China trade agreement will have ‘extraordinary impact’ on Ecuador’s economy, foreign minister says

Feb 8, 2022 | 8 comments

By Alexandra Valencia

As Ecuador and China concluded four days of meetings on a free trade agreement, Ecuador’s Foreign Minister says the deal could have an “extraordinary impact” on Ecuador’s economy once it’s en force. “I believe we could see a 35 percent increase in our exports to China,” said Julio Jose Prado on Monday. “This growth will require the need for rapid expansion and new infrastructure in several industries, which means more jobs and an overall boost to the economy.”

President Guillermo Lasso

On Sunday, the two countries said they had reached an understanding on the framework of a trade agreement and that details will be worked out in the coming months. “We are hoping to have a final agreement in place by September or October with products beginning to move between our countries shortly afterward.”

China became Ecuador’s top lender over the past decade, with millions of dollars in long-term credit tied to the handover of crude oil, large investments in hydro-electric and mining projects and other loans. China is a leading buyer of Ecuadorian products including shrimp and bananas and a major importer to the Andean country.

According to President Guillermo Lasso, the understandig on trade with China encompasses a “broad reach” of products and services. “Besides imports and exports, the agreement will cover such areas as intellectual property, public purchases, infrastructure and computer systems defense.”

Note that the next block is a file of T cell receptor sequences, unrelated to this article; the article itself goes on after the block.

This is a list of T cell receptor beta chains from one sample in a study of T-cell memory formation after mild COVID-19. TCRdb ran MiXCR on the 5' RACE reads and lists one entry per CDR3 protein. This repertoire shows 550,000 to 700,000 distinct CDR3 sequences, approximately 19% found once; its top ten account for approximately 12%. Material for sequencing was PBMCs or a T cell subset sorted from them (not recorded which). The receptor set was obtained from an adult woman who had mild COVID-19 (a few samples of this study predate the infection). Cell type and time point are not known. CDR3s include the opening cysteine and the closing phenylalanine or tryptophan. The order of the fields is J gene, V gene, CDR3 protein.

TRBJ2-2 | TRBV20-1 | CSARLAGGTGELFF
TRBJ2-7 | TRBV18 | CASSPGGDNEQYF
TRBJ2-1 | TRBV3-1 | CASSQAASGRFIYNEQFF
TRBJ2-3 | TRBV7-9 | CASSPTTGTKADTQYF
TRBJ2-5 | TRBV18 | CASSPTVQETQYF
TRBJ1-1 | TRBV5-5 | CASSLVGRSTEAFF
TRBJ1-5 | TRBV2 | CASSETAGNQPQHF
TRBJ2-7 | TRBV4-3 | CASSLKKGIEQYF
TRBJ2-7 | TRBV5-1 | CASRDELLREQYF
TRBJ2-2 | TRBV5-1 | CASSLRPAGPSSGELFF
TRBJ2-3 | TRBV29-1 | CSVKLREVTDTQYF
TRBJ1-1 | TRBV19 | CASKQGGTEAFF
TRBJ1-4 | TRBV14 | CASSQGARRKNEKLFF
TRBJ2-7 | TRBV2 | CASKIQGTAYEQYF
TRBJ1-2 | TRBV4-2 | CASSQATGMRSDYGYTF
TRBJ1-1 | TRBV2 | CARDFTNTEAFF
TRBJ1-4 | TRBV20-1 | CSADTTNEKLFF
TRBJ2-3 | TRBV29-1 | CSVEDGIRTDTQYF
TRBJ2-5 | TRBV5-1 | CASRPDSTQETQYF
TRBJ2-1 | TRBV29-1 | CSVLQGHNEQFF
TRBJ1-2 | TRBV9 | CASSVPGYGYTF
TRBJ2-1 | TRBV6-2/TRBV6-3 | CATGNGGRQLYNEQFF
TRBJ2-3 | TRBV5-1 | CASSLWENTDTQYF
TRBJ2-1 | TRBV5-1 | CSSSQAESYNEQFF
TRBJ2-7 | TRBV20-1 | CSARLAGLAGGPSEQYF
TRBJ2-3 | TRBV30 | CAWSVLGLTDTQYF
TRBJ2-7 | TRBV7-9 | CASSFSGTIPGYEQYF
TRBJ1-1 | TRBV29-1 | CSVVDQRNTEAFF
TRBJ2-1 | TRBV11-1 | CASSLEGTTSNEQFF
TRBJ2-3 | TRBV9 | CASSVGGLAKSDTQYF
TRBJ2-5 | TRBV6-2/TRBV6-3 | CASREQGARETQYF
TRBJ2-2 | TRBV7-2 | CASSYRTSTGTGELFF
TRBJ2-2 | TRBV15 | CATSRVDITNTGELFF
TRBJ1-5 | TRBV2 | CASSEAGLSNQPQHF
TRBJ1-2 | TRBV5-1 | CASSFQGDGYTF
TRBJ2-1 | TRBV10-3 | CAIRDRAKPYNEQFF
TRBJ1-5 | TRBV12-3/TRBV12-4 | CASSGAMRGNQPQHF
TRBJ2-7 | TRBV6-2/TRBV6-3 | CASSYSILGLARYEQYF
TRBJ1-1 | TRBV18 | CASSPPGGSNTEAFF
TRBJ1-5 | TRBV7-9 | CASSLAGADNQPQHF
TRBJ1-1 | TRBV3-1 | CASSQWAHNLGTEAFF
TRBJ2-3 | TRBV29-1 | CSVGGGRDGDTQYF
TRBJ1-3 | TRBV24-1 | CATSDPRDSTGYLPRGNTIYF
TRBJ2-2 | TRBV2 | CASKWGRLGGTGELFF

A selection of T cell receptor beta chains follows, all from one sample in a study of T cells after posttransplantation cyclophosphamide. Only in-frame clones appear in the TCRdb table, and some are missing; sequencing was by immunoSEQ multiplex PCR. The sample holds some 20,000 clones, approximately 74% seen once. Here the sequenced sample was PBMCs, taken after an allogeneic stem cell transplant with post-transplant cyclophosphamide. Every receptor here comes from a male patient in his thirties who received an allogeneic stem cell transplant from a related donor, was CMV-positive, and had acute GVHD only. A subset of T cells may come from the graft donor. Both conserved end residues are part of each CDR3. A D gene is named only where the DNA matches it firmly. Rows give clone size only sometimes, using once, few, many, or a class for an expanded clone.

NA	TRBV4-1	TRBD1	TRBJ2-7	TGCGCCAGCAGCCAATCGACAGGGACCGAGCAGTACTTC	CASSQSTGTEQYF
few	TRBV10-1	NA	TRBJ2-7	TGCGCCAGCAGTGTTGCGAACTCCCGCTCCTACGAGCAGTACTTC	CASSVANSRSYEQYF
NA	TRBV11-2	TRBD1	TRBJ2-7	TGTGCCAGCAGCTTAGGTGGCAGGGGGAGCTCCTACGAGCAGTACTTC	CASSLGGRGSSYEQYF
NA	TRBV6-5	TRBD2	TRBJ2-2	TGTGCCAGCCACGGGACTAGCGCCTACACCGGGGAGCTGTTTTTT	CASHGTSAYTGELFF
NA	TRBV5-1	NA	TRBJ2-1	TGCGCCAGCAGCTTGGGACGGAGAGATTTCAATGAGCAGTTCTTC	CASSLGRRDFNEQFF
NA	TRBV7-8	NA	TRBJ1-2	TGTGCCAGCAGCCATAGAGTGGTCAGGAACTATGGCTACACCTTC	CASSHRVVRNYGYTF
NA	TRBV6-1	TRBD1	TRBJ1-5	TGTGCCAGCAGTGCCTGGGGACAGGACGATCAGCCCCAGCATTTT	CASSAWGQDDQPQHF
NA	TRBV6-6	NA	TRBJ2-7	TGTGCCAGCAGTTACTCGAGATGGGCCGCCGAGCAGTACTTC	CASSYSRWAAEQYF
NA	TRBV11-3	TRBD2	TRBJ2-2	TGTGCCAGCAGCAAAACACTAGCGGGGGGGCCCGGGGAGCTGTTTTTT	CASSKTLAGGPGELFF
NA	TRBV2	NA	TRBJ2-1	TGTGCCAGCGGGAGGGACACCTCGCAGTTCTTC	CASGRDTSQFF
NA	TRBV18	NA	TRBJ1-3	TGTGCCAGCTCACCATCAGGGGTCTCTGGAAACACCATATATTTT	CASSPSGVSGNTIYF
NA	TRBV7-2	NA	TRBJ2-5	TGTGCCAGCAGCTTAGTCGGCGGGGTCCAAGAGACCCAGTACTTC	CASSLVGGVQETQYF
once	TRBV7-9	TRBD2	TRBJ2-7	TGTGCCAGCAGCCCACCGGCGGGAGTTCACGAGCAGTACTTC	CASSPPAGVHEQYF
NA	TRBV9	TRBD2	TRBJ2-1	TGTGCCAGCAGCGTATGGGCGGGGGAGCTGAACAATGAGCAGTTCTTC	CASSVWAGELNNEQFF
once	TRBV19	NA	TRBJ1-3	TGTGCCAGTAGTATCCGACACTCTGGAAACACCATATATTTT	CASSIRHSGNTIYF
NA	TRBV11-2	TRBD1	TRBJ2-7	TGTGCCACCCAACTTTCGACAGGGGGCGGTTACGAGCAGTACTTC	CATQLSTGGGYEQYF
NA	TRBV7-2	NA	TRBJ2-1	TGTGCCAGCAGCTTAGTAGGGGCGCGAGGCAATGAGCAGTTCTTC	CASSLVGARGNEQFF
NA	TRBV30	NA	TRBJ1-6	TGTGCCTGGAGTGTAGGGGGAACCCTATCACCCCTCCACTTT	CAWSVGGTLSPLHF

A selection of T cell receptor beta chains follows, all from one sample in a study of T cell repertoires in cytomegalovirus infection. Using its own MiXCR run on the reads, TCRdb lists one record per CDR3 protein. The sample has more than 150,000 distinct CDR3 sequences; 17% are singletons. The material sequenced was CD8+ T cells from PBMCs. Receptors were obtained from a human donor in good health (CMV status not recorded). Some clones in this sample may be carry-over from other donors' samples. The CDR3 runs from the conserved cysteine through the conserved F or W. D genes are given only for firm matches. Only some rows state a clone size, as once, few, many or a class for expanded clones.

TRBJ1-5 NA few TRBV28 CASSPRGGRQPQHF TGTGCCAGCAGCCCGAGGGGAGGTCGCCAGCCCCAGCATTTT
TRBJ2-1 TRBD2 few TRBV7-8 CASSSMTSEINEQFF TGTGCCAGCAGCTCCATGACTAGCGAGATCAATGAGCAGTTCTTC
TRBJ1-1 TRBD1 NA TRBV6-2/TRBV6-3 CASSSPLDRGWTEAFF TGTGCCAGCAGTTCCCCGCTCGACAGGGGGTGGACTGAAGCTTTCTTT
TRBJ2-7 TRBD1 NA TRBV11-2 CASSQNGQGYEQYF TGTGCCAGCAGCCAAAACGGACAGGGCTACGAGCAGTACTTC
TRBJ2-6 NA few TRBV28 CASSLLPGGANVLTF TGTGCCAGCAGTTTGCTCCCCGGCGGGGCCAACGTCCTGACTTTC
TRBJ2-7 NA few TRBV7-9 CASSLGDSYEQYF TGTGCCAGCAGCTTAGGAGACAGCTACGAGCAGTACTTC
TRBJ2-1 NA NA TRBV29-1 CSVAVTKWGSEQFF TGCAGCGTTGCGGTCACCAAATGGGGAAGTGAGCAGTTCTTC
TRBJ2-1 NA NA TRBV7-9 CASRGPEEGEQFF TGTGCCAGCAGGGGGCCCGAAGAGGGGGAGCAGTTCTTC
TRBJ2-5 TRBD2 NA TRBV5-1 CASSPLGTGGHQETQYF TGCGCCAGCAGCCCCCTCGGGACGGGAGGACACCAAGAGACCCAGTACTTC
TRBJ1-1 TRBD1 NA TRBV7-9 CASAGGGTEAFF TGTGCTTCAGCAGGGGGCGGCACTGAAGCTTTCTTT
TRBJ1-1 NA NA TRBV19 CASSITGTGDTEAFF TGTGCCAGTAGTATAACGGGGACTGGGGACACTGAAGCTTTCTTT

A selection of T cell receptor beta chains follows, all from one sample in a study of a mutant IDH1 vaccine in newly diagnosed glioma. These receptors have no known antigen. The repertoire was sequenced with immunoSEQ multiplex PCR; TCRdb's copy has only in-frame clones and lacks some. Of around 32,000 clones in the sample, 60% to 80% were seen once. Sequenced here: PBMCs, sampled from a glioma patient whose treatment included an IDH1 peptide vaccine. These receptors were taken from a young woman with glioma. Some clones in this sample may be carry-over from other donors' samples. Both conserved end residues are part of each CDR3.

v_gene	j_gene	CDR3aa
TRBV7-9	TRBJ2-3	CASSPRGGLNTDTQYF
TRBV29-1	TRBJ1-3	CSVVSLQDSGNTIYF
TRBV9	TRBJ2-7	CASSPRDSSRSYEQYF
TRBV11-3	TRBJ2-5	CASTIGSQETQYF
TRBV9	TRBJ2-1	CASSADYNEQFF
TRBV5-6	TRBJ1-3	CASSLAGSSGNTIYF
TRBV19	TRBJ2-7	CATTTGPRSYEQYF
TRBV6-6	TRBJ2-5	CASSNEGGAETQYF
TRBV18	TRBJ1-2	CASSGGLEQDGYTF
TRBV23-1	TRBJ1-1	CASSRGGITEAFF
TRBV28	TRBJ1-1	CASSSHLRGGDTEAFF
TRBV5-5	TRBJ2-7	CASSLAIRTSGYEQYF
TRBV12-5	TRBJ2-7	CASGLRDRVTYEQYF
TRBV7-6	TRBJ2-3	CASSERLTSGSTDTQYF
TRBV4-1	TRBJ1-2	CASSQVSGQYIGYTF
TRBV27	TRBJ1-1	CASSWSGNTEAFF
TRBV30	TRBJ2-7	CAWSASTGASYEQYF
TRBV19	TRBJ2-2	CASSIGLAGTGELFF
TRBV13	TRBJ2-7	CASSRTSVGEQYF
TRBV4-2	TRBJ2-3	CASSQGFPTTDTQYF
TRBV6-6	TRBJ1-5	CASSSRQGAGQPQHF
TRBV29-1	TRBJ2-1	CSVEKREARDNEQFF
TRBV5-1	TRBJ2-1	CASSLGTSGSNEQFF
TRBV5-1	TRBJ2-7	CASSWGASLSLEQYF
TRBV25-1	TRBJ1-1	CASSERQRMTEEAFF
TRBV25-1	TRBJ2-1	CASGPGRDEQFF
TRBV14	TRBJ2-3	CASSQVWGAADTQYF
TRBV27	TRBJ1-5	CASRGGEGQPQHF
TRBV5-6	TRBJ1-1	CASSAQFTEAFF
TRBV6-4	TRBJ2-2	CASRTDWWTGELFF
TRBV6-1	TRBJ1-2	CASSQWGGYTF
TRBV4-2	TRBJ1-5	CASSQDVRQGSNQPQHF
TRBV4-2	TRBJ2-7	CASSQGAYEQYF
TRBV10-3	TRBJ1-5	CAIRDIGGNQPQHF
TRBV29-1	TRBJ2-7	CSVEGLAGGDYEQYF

Though Ecuador will seek to reduce tariffs on products shipped to China to a minimum, it will also look to protect local industries including steel, textiles, shoes and assembly works that are sensitive to competition from imports, Prado said. “For those products we would need to seek large tax exemption periods to allow the industry to be more competitive, to reinvent,” Prado said.

Some products may be excluded from the deal, he said. “We will want to protect some segments of our economy, including workers in the artisanal trades. Having the formal trade deal will make the rules of the game for imported products fairer and clearer.”

Non-oil Ecuadorian exports to China between January and November last year totaled some $2.8 billion, while imports in the same period totaled $3.96 billion, according to the central bank of Ecuador. Ecuador’s oil exports to China are tied to debt re-payments, which Lasso is seeking to renegotiate.

Ecuador also expects to sign trade deals with Mexico, South Korea and the Dominican Republic this year, Prado said. It also is seeking a trade deal with the United States, Prado noted.

“Ecuador needs to open itself to the world, it needs to open itself to the United States, and we’ll keep seeking that deal long-term,” Prado said. “While that progresses, it’s necessary to look to Asia in the same way we’ve looked previously to Europe.”

Credit: US News and World Report


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